Data from marine sediment core MOZ4-CS09
|Author(s)||Counts John1, Jorry Stephan1, Vazquez Riveiros Natalia1, Jouet Gwenael1, Giraudeau Jacques2, Cheron Sandrine1, Boissier Audrey1, Miramontes Garcia Elda3|
|Affiliation(s)||1 : Ifremer, Unité de Géosciences Marines, Pointe du Diable, 29200, Plouzané, France
2 : UMR CNRS 5805 EPOC, Université de Bordeaux, 33615, Pessac, France
3 : Laboratoire Géosciences Océan, UMR 6538, CNRS-IUEM-UBO, 29280, Plouzané, France
|Keyword(s)||sedimentology, Quaternary, carbonate, deep marine|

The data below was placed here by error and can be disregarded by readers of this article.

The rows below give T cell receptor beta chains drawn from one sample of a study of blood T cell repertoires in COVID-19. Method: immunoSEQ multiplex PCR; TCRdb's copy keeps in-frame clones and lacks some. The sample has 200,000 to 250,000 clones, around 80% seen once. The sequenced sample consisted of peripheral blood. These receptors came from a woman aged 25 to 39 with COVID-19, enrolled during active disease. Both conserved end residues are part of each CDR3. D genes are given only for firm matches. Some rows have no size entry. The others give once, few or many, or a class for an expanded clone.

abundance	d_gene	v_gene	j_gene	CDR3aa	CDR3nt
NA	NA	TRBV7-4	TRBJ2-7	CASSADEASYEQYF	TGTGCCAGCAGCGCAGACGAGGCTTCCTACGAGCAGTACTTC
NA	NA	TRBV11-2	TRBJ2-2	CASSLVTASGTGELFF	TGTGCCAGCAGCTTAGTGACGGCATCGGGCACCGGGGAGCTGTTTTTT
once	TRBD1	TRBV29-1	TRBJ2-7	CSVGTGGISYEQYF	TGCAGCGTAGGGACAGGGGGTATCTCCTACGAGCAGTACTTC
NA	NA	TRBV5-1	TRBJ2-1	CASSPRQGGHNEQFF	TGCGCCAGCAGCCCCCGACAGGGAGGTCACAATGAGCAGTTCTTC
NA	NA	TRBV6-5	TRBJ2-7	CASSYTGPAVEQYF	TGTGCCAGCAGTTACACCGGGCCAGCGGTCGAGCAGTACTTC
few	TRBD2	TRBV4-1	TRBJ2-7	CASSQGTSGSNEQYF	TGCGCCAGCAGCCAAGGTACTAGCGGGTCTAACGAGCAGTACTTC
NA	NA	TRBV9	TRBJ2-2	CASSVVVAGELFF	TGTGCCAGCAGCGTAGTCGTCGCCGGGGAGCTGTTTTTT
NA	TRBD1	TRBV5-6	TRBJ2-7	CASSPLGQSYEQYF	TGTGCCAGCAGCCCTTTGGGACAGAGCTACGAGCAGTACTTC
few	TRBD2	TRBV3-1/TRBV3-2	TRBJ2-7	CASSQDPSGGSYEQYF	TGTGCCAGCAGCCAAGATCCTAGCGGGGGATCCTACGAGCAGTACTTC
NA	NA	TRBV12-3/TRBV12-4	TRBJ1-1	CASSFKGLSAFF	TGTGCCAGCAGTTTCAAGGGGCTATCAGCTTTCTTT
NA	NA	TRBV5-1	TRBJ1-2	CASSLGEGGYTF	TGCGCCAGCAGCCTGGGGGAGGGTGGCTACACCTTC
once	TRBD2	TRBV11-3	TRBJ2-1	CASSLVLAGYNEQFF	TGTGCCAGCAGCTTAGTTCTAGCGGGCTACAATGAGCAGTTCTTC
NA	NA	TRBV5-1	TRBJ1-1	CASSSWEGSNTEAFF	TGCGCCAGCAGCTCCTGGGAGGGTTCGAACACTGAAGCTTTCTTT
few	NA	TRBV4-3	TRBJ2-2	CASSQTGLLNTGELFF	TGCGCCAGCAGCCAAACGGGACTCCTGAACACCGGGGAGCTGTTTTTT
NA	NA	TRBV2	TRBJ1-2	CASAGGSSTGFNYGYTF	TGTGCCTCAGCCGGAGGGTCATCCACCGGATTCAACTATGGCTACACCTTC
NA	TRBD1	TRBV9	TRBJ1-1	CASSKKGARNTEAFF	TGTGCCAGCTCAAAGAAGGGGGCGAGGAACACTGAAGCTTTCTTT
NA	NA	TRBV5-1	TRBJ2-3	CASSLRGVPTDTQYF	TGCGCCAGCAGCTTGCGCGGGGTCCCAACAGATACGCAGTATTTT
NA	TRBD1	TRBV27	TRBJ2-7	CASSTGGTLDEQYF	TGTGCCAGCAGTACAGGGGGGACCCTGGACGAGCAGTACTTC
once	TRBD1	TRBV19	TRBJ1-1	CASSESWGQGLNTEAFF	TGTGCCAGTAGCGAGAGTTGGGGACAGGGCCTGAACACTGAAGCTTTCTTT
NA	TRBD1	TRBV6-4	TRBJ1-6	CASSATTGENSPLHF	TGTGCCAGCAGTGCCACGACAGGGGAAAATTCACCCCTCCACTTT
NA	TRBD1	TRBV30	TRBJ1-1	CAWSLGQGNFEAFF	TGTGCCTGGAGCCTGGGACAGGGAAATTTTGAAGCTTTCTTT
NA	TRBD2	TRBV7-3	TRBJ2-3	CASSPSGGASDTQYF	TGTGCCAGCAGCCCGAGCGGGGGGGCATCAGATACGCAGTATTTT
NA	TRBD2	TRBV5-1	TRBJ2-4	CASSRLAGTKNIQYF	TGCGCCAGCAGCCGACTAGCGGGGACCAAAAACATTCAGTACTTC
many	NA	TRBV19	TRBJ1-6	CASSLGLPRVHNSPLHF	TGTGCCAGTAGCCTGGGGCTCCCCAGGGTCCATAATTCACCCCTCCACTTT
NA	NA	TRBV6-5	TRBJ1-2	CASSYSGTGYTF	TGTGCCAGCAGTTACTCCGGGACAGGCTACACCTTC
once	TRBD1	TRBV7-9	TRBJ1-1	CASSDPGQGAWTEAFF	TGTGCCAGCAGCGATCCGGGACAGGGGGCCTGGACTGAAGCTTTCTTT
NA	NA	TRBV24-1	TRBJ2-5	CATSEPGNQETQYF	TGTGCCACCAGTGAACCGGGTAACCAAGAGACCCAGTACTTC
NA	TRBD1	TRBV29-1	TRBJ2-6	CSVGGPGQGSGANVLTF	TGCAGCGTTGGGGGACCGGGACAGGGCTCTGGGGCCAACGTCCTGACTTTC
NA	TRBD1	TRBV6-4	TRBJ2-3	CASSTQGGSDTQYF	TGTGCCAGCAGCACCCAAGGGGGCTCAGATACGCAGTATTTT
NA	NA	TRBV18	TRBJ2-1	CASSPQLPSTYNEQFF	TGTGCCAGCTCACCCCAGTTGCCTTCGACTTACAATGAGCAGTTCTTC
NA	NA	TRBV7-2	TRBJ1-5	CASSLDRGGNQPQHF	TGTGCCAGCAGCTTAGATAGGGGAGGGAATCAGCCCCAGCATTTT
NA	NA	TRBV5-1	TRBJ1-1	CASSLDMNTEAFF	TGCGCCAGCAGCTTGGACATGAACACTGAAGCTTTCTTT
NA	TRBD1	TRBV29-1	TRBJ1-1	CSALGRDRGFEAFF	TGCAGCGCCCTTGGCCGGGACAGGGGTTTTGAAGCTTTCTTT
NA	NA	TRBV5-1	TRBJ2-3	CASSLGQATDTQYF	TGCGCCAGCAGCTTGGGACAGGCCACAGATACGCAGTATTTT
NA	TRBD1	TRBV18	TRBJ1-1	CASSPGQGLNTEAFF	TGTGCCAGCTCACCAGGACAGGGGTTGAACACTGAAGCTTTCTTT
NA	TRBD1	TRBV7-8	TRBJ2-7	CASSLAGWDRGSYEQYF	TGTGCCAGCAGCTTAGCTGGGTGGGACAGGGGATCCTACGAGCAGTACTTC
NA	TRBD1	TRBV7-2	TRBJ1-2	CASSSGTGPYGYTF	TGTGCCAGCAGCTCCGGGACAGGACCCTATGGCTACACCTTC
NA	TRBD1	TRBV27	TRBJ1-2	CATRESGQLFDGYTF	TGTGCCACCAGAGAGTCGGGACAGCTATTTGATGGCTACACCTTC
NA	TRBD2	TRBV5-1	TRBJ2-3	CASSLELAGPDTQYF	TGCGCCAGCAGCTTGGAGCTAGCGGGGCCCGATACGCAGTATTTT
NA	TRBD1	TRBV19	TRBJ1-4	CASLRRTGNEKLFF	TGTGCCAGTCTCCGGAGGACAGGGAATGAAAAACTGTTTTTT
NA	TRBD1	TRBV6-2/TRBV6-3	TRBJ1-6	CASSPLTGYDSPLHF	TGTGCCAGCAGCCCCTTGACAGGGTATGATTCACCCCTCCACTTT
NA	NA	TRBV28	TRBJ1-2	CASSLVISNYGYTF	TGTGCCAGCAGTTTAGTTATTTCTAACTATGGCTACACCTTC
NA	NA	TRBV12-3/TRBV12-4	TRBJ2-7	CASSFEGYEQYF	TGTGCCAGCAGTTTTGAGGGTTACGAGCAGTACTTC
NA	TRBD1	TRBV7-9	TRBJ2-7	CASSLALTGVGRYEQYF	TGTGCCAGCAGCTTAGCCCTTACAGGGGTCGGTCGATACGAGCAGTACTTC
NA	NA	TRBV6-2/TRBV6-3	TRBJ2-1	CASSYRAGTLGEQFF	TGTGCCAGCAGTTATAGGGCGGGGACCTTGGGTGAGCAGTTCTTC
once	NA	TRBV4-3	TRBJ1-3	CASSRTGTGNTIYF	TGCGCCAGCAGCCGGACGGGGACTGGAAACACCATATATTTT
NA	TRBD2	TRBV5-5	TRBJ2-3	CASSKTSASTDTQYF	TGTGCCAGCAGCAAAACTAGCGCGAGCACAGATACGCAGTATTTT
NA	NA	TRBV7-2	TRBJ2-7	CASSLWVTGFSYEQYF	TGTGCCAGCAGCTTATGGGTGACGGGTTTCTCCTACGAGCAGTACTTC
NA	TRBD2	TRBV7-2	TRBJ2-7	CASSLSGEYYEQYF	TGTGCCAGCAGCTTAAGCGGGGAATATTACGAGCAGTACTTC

A 27-meter core collected on the seafloor (1909 meters depth) near Juan de Nova island preserves a high-resolution record of carbonate export to the deep sea over the past 1 Myr. Core chronology was established using calcareous nannofossil biostratigraphy and benthic foraminiferal δ18O, which was correlated with variations in the aragonite content within seafloor muds. Throughout the core, preserved highstand intervals (MIS 1, 5, 7, 9, 11, 13, 15, 23 and 25) are marked by an increase in the aragonite content within the sediment. Aragonite is likely sourced from the nearby Juan de Nova carbonate platform ~10 km to the south, and is interpreted to result from flooding of the platform top. Platform inundation allows carbonate muds to be winnowed from their original shallow-water environment of deposition, suspended in the water column, and redeposited into the proximal slopes and basin. Sharp increases in aragonite content at the beginning of each highstand interval can be used to estimate the approximate sea level range when platform flooding occurred; results show that the depth of the platform top has likely changed little over the past 1 Myr due to balanced aggradation and subsidence. Previously hypothesized large-scale aragonite dissolution cycles are evidenced by a disproportionally low aragonite response during MIS 11. This study provides a new, exceptionally long record of highstand shedding, expanding the known occurrences of the process to the southern Indian Ocean and supporting its importance as a globally significant depositional mechanism that impacts deep-sea stratigraphic records.